1887 1ed Andersonville James Compton Inhumane Civil War Prisons Escapes Torture
James R Compton’s ‘Andersonville’ is a post-Civil War account of the horrors and terrors of Civil War imprisonment. This work, written by a Union prisoner, covers starvation and torture, learning negro songs, prison escapes and concealing them, inhumane conditions of Andersonville, and dealing with dead bodies. Compton writes,“It is no small task to bury one hundred and twenty men each day. So badly would they decompose during the interval between death and burial that often we found, when we attempted to lift them that the skin slipped from the flesh, and often the flesh cleared from the bone.”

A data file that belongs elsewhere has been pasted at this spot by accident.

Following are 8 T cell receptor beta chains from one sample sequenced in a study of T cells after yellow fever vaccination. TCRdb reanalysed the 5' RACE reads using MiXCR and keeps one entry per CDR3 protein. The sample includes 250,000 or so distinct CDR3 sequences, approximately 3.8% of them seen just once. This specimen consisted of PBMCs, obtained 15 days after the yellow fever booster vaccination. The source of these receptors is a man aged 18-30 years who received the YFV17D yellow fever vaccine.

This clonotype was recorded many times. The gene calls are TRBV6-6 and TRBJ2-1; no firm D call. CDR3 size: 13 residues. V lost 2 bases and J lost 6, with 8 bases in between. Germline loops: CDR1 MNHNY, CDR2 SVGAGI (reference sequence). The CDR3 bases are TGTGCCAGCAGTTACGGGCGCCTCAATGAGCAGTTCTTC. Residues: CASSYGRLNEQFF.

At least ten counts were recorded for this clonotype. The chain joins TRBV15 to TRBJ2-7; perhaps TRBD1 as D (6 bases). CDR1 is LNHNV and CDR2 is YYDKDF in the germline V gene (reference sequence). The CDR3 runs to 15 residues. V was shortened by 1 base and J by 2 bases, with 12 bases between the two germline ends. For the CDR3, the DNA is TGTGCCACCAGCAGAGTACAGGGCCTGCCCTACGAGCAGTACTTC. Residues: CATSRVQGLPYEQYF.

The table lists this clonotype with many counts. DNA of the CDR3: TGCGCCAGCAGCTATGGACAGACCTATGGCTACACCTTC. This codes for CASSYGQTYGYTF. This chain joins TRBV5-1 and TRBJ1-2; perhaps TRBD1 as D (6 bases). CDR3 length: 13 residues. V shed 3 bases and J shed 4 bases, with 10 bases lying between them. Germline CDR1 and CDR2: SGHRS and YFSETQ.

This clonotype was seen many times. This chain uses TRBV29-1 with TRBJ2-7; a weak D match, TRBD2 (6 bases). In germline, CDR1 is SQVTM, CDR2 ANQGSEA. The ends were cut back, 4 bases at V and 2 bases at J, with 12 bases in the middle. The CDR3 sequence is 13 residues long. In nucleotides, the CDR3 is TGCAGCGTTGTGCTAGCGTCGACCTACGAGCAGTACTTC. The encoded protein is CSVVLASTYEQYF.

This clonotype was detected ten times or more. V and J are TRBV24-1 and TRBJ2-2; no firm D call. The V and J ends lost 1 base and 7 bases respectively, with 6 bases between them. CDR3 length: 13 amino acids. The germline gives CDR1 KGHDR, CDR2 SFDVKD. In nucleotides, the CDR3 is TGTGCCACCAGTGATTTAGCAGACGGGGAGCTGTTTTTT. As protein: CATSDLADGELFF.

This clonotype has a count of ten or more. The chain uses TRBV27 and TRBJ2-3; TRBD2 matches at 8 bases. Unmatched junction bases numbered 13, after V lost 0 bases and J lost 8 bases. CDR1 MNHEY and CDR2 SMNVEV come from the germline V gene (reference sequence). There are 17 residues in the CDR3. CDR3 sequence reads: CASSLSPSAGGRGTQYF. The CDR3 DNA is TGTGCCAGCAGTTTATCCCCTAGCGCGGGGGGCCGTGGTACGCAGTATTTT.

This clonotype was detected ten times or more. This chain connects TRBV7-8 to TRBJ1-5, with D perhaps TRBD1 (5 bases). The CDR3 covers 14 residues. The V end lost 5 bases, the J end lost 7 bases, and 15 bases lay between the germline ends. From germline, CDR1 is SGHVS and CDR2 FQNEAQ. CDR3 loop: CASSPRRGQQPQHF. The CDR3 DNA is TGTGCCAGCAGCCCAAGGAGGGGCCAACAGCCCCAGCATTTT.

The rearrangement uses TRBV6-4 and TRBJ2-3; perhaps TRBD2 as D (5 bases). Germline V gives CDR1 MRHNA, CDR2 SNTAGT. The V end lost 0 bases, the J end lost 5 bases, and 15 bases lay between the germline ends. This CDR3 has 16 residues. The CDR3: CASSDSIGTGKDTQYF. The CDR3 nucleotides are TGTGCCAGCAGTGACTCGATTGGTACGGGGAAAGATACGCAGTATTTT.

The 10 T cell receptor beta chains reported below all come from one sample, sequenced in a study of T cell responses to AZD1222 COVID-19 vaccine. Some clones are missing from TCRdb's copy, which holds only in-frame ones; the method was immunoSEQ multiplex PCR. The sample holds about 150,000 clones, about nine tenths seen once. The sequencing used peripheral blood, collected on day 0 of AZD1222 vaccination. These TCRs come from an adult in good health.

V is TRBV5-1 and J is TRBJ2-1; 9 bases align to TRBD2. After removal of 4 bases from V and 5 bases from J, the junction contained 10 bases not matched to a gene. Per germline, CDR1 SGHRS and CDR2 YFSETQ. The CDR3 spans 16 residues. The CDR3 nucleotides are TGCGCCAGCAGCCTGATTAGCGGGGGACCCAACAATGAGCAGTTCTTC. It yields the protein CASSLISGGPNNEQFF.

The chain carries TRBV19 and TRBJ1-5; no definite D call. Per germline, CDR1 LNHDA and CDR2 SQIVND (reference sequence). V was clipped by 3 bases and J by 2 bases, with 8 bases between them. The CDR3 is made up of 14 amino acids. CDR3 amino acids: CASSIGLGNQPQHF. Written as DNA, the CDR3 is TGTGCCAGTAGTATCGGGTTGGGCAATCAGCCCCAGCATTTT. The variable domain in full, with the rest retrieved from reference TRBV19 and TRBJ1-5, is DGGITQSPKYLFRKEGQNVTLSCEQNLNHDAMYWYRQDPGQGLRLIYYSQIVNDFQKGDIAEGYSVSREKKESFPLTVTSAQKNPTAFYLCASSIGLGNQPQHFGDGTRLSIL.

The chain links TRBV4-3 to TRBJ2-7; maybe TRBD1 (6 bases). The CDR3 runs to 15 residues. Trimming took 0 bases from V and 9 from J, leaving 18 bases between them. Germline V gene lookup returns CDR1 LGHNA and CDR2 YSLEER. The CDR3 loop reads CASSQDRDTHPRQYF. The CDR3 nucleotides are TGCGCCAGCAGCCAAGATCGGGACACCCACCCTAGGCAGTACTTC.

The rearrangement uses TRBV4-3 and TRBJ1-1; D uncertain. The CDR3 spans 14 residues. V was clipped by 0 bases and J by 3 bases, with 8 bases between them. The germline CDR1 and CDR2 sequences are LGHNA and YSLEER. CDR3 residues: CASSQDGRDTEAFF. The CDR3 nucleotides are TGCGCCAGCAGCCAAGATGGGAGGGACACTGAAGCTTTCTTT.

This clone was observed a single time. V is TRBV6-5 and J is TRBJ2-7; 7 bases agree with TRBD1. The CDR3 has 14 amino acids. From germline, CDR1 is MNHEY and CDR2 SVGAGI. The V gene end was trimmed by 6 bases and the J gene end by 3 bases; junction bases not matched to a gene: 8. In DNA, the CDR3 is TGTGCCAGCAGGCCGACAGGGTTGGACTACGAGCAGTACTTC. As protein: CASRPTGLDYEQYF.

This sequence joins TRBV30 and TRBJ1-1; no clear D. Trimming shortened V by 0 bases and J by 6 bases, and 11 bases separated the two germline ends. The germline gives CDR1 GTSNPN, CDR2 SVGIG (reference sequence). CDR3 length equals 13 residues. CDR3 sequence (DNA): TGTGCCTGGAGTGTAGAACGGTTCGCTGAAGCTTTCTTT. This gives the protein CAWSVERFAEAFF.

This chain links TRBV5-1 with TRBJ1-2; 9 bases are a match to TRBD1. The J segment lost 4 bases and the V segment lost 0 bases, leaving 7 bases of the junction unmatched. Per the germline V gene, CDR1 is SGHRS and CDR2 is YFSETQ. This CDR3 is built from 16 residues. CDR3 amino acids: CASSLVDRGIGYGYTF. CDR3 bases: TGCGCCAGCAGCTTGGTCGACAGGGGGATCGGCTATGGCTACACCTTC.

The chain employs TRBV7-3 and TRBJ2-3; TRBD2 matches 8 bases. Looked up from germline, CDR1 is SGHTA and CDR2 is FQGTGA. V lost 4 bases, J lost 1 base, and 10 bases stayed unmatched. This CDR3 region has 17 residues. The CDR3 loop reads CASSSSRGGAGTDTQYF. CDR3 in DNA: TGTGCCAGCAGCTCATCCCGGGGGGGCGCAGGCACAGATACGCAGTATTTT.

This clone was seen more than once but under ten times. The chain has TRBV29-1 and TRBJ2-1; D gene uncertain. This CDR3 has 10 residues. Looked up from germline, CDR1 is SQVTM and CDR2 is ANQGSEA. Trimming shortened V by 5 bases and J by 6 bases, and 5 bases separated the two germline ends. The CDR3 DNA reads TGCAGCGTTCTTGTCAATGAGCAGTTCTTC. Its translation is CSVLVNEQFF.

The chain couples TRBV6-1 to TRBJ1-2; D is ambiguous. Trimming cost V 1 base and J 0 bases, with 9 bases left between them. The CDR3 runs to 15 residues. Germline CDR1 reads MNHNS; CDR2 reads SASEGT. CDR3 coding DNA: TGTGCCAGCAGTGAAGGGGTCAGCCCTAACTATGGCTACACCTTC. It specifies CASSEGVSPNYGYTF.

Item number: #4437
COMPTON, James R
Andersonville The story of man's inhumanity to man.
Des Moines, Iowa, Iowa Printing Co., 1887. First edition.
•Collation: Complete with all pages
•Binding: Hardcover; tight and secure
•Size: ~7in X 5in (17.5cm x 12.5cm)
•Very rare with only one other example worldwide priced at $850
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